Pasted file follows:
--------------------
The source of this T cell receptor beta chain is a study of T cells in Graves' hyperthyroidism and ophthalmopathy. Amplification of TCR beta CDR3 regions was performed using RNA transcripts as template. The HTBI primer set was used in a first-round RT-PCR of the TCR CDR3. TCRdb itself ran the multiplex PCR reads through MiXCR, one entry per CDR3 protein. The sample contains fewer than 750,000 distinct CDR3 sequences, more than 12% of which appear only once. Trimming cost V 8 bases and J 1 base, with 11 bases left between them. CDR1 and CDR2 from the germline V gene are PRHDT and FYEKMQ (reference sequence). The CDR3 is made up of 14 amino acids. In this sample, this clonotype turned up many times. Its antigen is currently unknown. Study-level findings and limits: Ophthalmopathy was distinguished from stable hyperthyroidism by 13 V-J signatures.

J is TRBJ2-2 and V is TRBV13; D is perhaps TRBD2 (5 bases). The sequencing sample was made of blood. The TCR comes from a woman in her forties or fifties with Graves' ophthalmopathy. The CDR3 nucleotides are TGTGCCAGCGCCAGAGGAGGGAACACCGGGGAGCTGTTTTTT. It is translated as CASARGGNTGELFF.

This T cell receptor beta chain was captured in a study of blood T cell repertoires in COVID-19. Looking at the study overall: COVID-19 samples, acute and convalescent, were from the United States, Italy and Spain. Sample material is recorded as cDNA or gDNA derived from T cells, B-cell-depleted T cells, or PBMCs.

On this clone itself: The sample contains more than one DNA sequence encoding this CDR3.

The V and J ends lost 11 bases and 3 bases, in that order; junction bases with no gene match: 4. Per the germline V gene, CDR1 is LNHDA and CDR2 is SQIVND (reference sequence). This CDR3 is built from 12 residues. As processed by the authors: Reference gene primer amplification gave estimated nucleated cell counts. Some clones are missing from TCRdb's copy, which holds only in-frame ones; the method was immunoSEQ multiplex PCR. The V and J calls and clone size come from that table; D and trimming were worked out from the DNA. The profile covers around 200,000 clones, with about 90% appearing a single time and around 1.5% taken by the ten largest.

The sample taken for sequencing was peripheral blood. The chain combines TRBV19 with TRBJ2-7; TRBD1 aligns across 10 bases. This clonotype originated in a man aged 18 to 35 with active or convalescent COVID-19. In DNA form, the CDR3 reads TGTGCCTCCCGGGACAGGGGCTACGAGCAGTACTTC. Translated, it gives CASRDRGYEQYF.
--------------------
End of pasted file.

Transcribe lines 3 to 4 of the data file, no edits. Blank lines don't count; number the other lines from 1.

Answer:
This T cell receptor beta chain was captured in a study of blood T cell repertoires in COVID-19. Looking at the study overall: COVID-19 samples, acute and convalescent, were from the United States, Italy and Spain. Sample material is recorded as cDNA or gDNA derived from T cells, B-cell-depleted T cells, or PBMCs.

On this clone itself: The sample contains more than one DNA sequence encoding this CDR3.